Anti-aging versus Well-aging
Everybody wishes to stay healthy and vital until old age. We all know that over the years, our body uses up, the joints become stiffer, our condition deteriorates, and one or two health problems will affect us. But our ultimate goal is to be spared from serious or life-changing diseases and to feel joy, happiness, strength, and vitality in old age. We cannot and do not want to stop aging itself, but our goal is to grow old healthy. Here, a vital substance, namely the coenzyme Q10, plays a decisive role.
Aging – a natural process
Currently, we have a life expectancy of 80 years in Germany, with women having more life expectancy than men. Factors that we can influence for better life expectancy are the lifestyle, the diet, and an optimized supply of vital substances. That fact that smoking, excessive alcohol consumption, and obesity reduce life expectancy is well known. But less known is the fact that lack of vital nutrients and, above all, a deficit of coenzyme Q10 can reduce the maintenance of life, contribute to diseases and significantly affect our aging.
How does the aging process actually develop in our human body? In essence, aging is the result of the cells’ diminishing ability to divide and renew all spent body cells. High oxidative stress additionally promotes cell aging. This problem arises whenever too many free radicals are formed in the body and too few antioxidants (especially vital substances) are present for the degradation. Free radicals or oxidants are produced by every respiration, so they are a natural process of the body. However, external factors also influence the formation of free radicals such as pollutants in the air, ozone pollution, UV radiation, pesticides, alcohol, smoking, drugs, other toxins, medications, infections, surgery, and a poor diet. Also physical and mental stress, as well as extreme sports can lead to increased free radicals and thus to oxidative stress. However, the free radicals are not only harmful, but also fulfil important tasks in our human organism as a weapon of the immune system against foreign organisms such as pathogenic bacteria and viruses, as well as against body-hostile cancer cells.
It is crucial that aggressive oxidants and antioxidants balance each other in the organism. Important antioxidants are coenzyme Q10, selenium, zinc, vitamin C, vitamin E, beta-carotene, polyphenols, and sulphides. This will ensure that we age but have a good chance of staying healthy. Coenzyme Q10 plays a key role in this system because it also provides the energy needed to keep the process going. Every person breathes about 17 tons of oxygen in the course of his life. Of these, one ton of oxygen is taken up as free radicals, which the body must neutralize again. The coenzyme Q10 performs this energetic power act. Lack of sufficient energy and coenzyme Q10 in the body leads to premature aging and disease.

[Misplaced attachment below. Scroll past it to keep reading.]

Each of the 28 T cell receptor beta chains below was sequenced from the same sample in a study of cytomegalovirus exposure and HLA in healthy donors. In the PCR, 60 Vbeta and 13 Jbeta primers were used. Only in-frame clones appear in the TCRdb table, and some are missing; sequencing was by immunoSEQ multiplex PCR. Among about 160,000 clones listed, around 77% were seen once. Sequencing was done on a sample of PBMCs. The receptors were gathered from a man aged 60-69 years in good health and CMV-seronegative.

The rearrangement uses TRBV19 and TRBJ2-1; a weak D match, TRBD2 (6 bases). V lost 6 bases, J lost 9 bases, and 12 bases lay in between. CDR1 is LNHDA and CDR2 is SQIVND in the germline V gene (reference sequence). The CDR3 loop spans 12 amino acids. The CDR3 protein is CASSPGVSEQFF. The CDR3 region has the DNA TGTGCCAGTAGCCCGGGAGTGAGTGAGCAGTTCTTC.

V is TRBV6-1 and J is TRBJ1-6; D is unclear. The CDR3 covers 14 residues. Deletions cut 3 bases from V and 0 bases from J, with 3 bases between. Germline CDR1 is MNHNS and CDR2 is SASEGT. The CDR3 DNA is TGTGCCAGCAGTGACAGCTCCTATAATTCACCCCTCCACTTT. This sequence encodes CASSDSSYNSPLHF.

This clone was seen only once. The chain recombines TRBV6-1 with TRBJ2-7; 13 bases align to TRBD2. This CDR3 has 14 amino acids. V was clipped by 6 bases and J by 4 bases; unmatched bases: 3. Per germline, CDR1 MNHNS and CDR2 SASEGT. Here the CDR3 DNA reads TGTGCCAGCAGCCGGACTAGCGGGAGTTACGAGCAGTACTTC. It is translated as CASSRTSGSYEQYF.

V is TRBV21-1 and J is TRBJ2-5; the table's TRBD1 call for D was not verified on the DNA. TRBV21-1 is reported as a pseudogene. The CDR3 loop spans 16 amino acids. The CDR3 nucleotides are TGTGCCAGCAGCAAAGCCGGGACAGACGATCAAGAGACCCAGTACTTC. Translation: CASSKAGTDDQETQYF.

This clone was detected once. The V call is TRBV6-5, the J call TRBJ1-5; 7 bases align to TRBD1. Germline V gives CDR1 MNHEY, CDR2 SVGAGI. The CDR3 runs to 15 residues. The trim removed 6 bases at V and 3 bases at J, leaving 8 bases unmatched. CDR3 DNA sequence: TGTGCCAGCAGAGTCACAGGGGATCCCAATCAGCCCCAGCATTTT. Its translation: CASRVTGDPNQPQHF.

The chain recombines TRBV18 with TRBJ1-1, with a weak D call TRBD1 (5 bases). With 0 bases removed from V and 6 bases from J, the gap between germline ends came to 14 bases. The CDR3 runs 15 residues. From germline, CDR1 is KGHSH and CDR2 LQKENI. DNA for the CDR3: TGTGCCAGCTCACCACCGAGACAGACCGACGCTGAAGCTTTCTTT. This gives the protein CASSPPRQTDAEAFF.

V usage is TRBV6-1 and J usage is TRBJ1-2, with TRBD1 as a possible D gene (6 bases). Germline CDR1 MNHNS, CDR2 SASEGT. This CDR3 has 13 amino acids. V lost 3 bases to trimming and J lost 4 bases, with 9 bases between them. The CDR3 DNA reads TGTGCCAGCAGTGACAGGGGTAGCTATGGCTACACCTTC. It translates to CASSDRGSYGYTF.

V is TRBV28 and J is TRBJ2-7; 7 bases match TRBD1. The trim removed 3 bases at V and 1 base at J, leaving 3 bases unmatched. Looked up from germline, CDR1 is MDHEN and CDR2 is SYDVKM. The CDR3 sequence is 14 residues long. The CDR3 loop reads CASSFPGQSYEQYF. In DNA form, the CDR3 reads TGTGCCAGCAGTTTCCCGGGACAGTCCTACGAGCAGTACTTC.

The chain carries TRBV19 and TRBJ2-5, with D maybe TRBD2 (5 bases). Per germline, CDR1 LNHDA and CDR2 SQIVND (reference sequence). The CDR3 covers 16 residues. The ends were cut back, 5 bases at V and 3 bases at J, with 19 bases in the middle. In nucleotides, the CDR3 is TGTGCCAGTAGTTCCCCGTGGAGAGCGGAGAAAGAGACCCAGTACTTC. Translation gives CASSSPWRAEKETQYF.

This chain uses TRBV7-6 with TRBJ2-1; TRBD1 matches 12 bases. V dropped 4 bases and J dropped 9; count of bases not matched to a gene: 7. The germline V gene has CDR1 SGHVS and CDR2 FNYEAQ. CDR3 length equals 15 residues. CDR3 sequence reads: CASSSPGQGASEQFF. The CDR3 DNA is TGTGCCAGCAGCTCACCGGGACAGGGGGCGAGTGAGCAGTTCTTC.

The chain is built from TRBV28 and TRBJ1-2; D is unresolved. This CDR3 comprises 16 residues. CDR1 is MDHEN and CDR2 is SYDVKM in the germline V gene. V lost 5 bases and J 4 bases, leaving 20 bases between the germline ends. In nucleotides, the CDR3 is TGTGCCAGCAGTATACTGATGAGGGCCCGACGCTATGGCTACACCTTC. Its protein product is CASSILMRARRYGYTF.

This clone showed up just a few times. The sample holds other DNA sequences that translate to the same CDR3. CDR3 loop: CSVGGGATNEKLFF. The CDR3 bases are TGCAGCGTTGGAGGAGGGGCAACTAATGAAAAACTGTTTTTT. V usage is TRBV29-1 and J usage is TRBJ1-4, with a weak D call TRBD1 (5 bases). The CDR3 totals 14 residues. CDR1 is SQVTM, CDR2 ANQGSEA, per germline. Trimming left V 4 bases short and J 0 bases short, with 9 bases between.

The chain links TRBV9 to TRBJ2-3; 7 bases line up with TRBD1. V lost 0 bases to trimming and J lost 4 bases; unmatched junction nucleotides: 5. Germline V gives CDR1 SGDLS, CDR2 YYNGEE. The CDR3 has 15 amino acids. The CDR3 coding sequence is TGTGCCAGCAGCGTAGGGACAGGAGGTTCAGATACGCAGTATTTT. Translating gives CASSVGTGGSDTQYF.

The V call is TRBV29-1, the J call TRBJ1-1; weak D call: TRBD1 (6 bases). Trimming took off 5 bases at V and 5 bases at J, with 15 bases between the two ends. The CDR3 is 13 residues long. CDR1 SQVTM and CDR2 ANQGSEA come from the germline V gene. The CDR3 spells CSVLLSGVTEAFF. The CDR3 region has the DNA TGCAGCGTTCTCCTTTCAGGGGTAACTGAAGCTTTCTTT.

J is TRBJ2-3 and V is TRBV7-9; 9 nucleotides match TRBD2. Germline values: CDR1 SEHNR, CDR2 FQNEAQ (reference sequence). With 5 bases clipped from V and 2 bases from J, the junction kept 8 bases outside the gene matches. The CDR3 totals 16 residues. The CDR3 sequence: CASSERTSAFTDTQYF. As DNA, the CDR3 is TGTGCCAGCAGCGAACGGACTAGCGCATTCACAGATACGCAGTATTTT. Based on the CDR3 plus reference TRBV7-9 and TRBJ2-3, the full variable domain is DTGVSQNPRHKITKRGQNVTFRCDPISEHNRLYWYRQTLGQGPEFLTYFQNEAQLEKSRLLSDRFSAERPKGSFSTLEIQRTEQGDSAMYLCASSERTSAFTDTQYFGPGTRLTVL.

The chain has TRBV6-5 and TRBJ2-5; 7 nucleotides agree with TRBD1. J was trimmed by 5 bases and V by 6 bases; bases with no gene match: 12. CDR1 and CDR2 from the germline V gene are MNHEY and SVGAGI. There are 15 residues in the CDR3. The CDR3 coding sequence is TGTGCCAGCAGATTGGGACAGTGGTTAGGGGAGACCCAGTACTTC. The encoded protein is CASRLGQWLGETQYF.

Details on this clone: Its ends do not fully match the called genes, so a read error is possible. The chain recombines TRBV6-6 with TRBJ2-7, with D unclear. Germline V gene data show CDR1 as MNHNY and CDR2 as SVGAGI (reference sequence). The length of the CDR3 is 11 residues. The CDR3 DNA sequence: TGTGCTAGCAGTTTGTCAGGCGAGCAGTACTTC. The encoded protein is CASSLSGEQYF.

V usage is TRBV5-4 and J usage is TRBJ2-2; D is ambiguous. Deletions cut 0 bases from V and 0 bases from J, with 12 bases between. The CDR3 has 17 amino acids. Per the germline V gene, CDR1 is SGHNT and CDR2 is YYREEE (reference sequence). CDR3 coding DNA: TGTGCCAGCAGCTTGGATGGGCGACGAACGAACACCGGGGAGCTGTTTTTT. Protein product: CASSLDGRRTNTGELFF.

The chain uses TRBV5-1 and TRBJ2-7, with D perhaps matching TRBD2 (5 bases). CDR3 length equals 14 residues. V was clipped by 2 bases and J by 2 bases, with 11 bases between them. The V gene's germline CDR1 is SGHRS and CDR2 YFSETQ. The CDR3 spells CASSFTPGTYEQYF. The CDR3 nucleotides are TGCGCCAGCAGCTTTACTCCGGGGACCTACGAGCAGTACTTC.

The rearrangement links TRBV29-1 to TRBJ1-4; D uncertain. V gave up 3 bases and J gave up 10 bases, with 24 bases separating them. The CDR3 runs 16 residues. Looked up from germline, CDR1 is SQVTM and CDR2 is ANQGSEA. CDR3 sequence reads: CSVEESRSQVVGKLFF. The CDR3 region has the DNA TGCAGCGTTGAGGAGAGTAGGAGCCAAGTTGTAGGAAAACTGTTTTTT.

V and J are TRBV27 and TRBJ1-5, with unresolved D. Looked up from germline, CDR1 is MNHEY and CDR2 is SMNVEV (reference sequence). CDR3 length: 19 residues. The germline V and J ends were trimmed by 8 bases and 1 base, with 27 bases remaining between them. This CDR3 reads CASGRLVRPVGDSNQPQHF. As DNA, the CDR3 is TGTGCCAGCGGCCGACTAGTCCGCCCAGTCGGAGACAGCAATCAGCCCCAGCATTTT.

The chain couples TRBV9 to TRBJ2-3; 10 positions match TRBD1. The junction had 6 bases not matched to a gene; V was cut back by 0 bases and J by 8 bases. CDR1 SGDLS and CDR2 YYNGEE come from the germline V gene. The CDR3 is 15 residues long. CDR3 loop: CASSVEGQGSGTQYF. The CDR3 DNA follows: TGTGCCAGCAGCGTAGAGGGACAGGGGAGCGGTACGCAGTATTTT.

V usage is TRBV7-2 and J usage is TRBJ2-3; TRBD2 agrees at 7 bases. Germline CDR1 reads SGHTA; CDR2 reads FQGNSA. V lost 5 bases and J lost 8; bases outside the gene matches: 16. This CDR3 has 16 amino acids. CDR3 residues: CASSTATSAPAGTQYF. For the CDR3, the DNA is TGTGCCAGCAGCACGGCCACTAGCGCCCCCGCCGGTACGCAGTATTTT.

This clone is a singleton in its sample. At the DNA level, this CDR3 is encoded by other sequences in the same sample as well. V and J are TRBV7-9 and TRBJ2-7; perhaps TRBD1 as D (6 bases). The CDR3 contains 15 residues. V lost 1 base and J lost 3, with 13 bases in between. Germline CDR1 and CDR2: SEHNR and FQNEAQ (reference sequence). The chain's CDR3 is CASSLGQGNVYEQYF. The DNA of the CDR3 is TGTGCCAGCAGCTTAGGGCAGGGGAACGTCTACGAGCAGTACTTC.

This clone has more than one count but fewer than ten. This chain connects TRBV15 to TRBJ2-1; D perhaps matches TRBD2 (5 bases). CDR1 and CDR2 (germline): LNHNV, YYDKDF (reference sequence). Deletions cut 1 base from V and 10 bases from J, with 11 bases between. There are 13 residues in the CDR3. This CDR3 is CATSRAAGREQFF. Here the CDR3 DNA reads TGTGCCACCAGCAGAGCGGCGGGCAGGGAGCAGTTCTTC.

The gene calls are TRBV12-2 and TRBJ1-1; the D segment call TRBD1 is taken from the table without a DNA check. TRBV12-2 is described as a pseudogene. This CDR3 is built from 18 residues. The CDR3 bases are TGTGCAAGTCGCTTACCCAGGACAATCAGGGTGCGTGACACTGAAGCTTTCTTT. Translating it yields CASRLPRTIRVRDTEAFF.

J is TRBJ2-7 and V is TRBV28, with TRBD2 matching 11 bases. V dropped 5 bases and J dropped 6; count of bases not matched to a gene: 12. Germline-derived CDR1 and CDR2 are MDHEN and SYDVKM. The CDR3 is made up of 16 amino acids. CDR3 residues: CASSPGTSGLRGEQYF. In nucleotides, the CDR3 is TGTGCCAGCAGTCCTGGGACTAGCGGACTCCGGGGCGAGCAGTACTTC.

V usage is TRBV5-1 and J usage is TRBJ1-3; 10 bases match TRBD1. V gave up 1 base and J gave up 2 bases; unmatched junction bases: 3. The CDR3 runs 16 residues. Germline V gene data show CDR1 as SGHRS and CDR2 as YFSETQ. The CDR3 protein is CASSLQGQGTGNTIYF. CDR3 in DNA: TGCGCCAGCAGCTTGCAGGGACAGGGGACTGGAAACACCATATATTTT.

Energy supplier coenzyme Q10
Coenzyme Q10, also known as ubiquinone, is a so-called vitamin-like substance that the human body can partially produce from amino acids and B-vitamins. Chemically, it is a compound of oxygen, hydrogen and carbon found in all body cells.
The name ubiquinone means “exists everywhere”. The ability of self-synthesis of coenzyme Q10 decreases significantly with aging, so it must be supplied externally to ensure good health. Organs and tissues that consume a great deal of energy often have a markedly reduced coenzyme Q10 content in old age. These are the heart, liver, kidneys, pancreas, nerves, muscles and the immune system.
Without coenzyme Q10, energy production in the cell is impossible and cell death occurs. 95% of the energy produced in the body is coenzyme Q10-dependent.
The cell organelles responsible for producing energy are called mitochondria. Here, adenosine triphosphate (ATP) is formed, which is then available to the other cell organelles as an energy source. In order to form adenosine triphosphate, energy has to be transferred in the form of electrons as well as protons. This task is done by coenzyme Q10. 95% of the body energy thus generated is dependent on the electron transfer by coenzyme Q10. Depending on the type of organ, the respective organ cells have much or little mitochondria. Much energy is needed especially in the heart, muscle, brain, liver, kidney and reproductive cells. So a liver cell can contain well over 1000 mitochondria.
Considering that human beings consist of ten billion cells and contain some cells with up to one billion ATP molecules, which are used and reused 1000 to 1500 times in 24 hours, the importance of coenzyme Q10 to reach old age with long lasting health can be recognized even without studying biochemistry.
But coenzyme Q10 is not only the key to our cell’s energy supply, it also has additional antioxidant functions in the adipose tissue: it stabilizes the cell membrane and keeps it elastic, it prevents the oxidation of lipids in cell membranes and it regenerates vitamin E for radical defence.
What is the supply situation with coenzyme Q10?
The human organism can produce limited coenzyme Q10 in the liver itself which depends on the age. However, this is only possible in the presence of the amino acids phenylalanine, tyrosine and methionine, minerals, and B vitamins (especially folic acid and vitamin B12).
There must also be normal liver function for self-production of coenzyme Q10. In all forms of hepatic dysfunction, self-production of Q10 is reduced or even abolished.
The table shows how the self-production of coenzyme Q10 decreases even under optimal conditions:
|Organ||Coenzyme Q10 value at age 20 in percent||Coenzyme Q10 value at age 40 in percent||Coenzyme Q10 value at age 79 in percent|
Only a small amount of coenzyme Q10 can be absorbed through the diet which usually is not more than 1% of the daily requirement. Coenzyme Q10-rich are meat (heart and offal), fatty fish, vegetable oils, nuts and whole grains. Vegans and vegetarians both have a problem with the intake and self-production (vitamin B12) of coenzyme Q10.